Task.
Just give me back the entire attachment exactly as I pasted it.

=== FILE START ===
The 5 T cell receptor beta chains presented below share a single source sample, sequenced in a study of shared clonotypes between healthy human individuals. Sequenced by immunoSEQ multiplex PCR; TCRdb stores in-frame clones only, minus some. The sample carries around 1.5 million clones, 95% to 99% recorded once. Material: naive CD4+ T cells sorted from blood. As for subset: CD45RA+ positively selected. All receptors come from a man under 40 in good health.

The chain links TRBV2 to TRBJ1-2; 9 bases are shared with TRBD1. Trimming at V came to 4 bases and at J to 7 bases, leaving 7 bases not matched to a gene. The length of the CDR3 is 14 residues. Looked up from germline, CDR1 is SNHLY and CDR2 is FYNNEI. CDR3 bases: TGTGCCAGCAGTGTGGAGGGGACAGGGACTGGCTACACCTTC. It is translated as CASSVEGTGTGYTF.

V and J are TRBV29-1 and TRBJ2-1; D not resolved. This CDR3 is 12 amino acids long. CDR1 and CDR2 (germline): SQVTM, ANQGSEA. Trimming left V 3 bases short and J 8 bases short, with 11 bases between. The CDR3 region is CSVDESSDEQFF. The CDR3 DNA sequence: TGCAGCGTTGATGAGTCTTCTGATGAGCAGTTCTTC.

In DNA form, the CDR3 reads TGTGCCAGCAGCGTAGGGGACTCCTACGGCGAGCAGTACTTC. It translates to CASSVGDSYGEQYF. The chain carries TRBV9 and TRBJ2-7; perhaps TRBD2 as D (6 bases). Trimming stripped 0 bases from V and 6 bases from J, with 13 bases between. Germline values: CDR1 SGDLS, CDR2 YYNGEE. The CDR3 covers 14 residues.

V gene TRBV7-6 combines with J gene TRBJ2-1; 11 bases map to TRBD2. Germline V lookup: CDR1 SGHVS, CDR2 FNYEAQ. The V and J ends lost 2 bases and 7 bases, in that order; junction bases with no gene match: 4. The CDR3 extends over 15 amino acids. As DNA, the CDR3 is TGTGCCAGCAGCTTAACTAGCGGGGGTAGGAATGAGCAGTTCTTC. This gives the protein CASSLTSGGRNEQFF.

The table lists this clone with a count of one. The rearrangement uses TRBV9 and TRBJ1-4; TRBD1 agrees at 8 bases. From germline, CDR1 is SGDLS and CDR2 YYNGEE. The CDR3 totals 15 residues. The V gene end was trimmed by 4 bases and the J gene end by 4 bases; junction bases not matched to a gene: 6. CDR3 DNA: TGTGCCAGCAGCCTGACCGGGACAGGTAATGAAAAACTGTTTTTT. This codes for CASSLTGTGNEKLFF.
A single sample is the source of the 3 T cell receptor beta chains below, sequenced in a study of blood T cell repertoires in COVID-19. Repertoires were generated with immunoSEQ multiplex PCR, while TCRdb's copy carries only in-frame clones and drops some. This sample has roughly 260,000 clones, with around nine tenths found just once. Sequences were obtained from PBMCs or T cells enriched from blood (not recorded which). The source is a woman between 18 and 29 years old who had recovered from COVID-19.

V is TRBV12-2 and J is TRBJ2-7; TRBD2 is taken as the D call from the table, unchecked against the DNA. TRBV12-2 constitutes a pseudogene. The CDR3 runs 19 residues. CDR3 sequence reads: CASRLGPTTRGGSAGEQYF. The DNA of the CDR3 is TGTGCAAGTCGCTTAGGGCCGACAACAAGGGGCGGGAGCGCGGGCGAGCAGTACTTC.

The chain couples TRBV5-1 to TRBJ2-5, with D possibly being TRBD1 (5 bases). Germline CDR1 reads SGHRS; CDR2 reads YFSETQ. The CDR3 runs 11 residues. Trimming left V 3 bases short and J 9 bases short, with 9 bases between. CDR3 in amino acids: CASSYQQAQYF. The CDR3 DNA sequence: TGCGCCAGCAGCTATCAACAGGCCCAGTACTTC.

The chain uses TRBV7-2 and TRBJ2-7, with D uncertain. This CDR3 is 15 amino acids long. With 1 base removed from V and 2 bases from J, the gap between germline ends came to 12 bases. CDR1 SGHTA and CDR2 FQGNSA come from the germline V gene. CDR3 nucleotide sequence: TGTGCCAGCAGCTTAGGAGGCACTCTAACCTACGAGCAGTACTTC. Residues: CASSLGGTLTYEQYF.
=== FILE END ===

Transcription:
The 5 T cell receptor beta chains presented below share a single source sample, sequenced in a study of shared clonotypes between healthy human individuals. Sequenced by immunoSEQ multiplex PCR; TCRdb stores in-frame clones only, minus some. The sample carries around 1.5 million clones, 95% to 99% recorded once. Material: naive CD4+ T cells sorted from blood. As for subset: CD45RA+ positively selected. All receptors come from a man under 40 in good health.

The chain links TRBV2 to TRBJ1-2; 9 bases are shared with TRBD1. Trimming at V came to 4 bases and at J to 7 bases, leaving 7 bases not matched to a gene. The length of the CDR3 is 14 residues. Looked up from germline, CDR1 is SNHLY and CDR2 is FYNNEI. CDR3 bases: TGTGCCAGCAGTGTGGAGGGGACAGGGACTGGCTACACCTTC. It is translated as CASSVEGTGTGYTF.

V and J are TRBV29-1 and TRBJ2-1; D not resolved. This CDR3 is 12 amino acids long. CDR1 and CDR2 (germline): SQVTM, ANQGSEA. Trimming left V 3 bases short and J 8 bases short, with 11 bases between. The CDR3 region is CSVDESSDEQFF. The CDR3 DNA sequence: TGCAGCGTTGATGAGTCTTCTGATGAGCAGTTCTTC.

In DNA form, the CDR3 reads TGTGCCAGCAGCGTAGGGGACTCCTACGGCGAGCAGTACTTC. It translates to CASSVGDSYGEQYF. The chain carries TRBV9 and TRBJ2-7; perhaps TRBD2 as D (6 bases). Trimming stripped 0 bases from V and 6 bases from J, with 13 bases between. Germline values: CDR1 SGDLS, CDR2 YYNGEE. The CDR3 covers 14 residues.

V gene TRBV7-6 combines with J gene TRBJ2-1; 11 bases map to TRBD2. Germline V lookup: CDR1 SGHVS, CDR2 FNYEAQ. The V and J ends lost 2 bases and 7 bases, in that order; junction bases with no gene match: 4. The CDR3 extends over 15 amino acids. As DNA, the CDR3 is TGTGCCAGCAGCTTAACTAGCGGGGGTAGGAATGAGCAGTTCTTC. This gives the protein CASSLTSGGRNEQFF.

The table lists this clone with a count of one. The rearrangement uses TRBV9 and TRBJ1-4; TRBD1 agrees at 8 bases. From germline, CDR1 is SGDLS and CDR2 YYNGEE. The CDR3 totals 15 residues. The V gene end was trimmed by 4 bases and the J gene end by 4 bases; junction bases not matched to a gene: 6. CDR3 DNA: TGTGCCAGCAGCCTGACCGGGACAGGTAATGAAAAACTGTTTTTT. This codes for CASSLTGTGNEKLFF.
A single sample is the source of the 3 T cell receptor beta chains below, sequenced in a study of blood T cell repertoires in COVID-19. Repertoires were generated with immunoSEQ multiplex PCR, while TCRdb's copy carries only in-frame clones and drops some. This sample has roughly 260,000 clones, with around nine tenths found just once. Sequences were obtained from PBMCs or T cells enriched from blood (not recorded which). The source is a woman between 18 and 29 years old who had recovered from COVID-19.

V is TRBV12-2 and J is TRBJ2-7; TRBD2 is taken as the D call from the table, unchecked against the DNA. TRBV12-2 constitutes a pseudogene. The CDR3 runs 19 residues. CDR3 sequence reads: CASRLGPTTRGGSAGEQYF. The DNA of the CDR3 is TGTGCAAGTCGCTTAGGGCCGACAACAAGGGGCGGGAGCGCGGGCGAGCAGTACTTC.

The chain couples TRBV5-1 to TRBJ2-5, with D possibly being TRBD1 (5 bases). Germline CDR1 reads SGHRS; CDR2 reads YFSETQ. The CDR3 runs 11 residues. Trimming left V 3 bases short and J 9 bases short, with 9 bases between. CDR3 in amino acids: CASSYQQAQYF. The CDR3 DNA sequence: TGCGCCAGCAGCTATCAACAGGCCCAGTACTTC.

The chain uses TRBV7-2 and TRBJ2-7, with D uncertain. This CDR3 is 15 amino acids long. With 1 base removed from V and 2 bases from J, the gap between germline ends came to 12 bases. CDR1 SGHTA and CDR2 FQGNSA come from the germline V gene. CDR3 nucleotide sequence: TGTGCCAGCAGCTTAGGAGGCACTCTAACCTACGAGCAGTACTTC. Residues: CASSLGGTLTYEQYF.